Saturday, August 31, 2013

Operations versus science - the case of Storm Data

Recently, something of a brouhaha developed over the rating of tornado intensity on the so-called EF-Scale.  But there have been some important new developments.  The massive, deadly tornado on 31 May 2013 in Oklahoma initially was rated an EF-5 tornado by the Norman office of the National Weather Service (NWS), largely owing to mobile Doppler radar data, because the tornado stayed mostly in open country, with a dearth of damage indicators.

The revised F-Scale, now known as the 'enhanced' F-Scale (or EF-scale) has become entirely focused on damage indicators, so the EF-Scale has become virtually completely a damage scale, not an intensity (windspeed) scale.  This is, in part, the doing of the structural engineers, who believed the upper end windspeeds on the EF-scale were too high - they succeeding in a downward revision of the windspeeds associated with structural damage on the revised rating scale:  e.g., EF-5 now begins at a lower bound of 200 mph, whereas the F-5 threshold was 261 mph.  There are some reasons to believe this is something of a problem - i.e., rating almost exclusively on damage (with the damage indicators biased in favor of US construction practices).

In an argument evidently based mostly on the notion of consistency, NWS management is basically saying mobile Doppler data should not be used to make tornado intensity ratings.  This is the ruling that dictated downgrading the rating of the El Reno tornado from EF-5 to EF-3, as well as some others. 

The 'consistency' argument is, in my opinion, not very compelling.  This argument is unfortunately all too common within the NWS as a reaction to technological innovation. I could provide numerous examples of the wrong-headedness of this policy, but I'll try to keep this as concise as possible. Resistance to new technology, and trying to force 'consistency' with older technology is just wrong.  Should we degrade the data obtained by WSR-88D radars to that from WSR-57s simply to maintain consistency with the older data sets? Should we disregard the dual polarity information of the new upgrades to the WSR-88D radars just to maintain consistency with the old versions of the radar? When something new and exciting comes on line, its capabilities should be embraced by the agency, not rejected as inconsistent with older technology!"

Moreover, all the bureaucratic concern about the 'consistency' of the EF-Scale ratings strikes me as rather silly. The existing record is laced with numerous inconsistencies for a host of reasons - too numerous to mention in detail. Denying the value of the most direct and objective measurements of wind speed in tornadoes (apart from the extremely infrequent occasions when an anemometer record survives) in order to maintain consistency with an inconsistent data set strikes me as silly. You can argue we shouldn't introduce yet another source of inconsistency, but I say we should take advantage of new technology as soon as possible and not get trapped into this foot-dragging argument.  Actually, the Doppler data are a source that can reduce inconsistency!  I agree we need to develop a consensus on how to use the new data, but that shouldn't be an excuse to ignore the data until that consensus emerges.   At the very least, the rating of the El Reno tornado should be EF-3+, with the + sign indicating it's a lower bound based on the limited damage indicators, so the actual rating might well be higher.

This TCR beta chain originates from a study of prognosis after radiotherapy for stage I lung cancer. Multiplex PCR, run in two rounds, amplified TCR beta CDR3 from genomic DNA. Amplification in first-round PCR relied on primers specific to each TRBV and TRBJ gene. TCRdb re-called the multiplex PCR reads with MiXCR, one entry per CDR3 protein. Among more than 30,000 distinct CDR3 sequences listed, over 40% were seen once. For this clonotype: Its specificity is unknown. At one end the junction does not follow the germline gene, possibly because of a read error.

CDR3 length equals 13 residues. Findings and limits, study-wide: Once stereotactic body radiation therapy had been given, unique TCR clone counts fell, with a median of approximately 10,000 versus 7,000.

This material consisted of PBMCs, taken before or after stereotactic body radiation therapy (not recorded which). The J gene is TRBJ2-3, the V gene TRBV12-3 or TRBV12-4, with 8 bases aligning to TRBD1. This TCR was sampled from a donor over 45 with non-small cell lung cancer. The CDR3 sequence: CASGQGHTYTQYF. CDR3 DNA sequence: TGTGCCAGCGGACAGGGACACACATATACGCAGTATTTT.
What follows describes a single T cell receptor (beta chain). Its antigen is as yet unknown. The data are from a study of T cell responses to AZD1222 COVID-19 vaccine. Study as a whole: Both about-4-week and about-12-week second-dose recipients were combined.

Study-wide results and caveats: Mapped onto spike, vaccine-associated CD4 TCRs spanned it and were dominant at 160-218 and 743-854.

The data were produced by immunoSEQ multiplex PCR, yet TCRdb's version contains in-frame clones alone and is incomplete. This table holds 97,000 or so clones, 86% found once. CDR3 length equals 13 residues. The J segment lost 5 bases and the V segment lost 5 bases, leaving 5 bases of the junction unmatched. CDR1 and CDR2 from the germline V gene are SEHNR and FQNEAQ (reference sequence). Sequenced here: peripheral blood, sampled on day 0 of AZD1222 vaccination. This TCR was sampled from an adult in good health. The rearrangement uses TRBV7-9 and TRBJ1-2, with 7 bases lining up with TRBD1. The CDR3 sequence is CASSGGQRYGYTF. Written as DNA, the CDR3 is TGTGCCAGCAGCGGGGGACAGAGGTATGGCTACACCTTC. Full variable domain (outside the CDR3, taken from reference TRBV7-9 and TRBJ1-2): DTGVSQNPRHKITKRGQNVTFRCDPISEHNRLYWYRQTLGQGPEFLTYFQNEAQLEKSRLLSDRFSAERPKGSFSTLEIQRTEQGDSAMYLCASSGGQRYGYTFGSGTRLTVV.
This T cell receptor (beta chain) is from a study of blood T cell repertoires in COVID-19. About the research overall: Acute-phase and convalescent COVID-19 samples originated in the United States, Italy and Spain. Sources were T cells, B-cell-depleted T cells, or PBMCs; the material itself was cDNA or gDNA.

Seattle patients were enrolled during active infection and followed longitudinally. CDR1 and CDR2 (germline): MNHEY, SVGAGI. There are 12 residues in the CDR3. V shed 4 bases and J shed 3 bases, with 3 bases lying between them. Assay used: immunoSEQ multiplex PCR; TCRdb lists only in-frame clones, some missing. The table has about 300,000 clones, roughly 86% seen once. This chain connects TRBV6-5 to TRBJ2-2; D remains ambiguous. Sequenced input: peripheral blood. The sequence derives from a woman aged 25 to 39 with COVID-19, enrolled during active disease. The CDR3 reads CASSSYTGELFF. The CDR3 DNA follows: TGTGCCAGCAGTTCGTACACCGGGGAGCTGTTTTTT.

The NWS bureaucracy can, of course, make up any rules they wish to impose on the process.  Their subordinates do the actual work when it comes to the 'official' record in Storm Data, and those people are subject to the dictates of their organizational managers.  However, here's the rub - much is made of the records in Storm Data, and those data form a critical part of many scientific investigations.  This is true of a lot of the data collected by the NWS - it's collected largely to serve immediate operational needs, but is the basis for a lot of scientific research, as well.  Any decisions by the agency about data collection have impacts on science.  The NWS is an agency almost totally focused on the operational application of science, not scientific research.  Although some forecasters are by their own choice, involved directly in research, their agency is not very much interested in it and offers them little or no support.  NWS decisions about Storm Data affect the science, but those decisions aren't necessarily made in the interest of science!


Scott said...

Dr. after reading another blog of yours on this subject I was left with the impression that windspeed in the lower 10 meters of the funnel could be either higher or lower than what is measured 500 or so feet up.

I am under the possibly incorrect impression that in order to assign an EF rating we want to know the windspeed in the lower 10 meters because that's where the damage is done.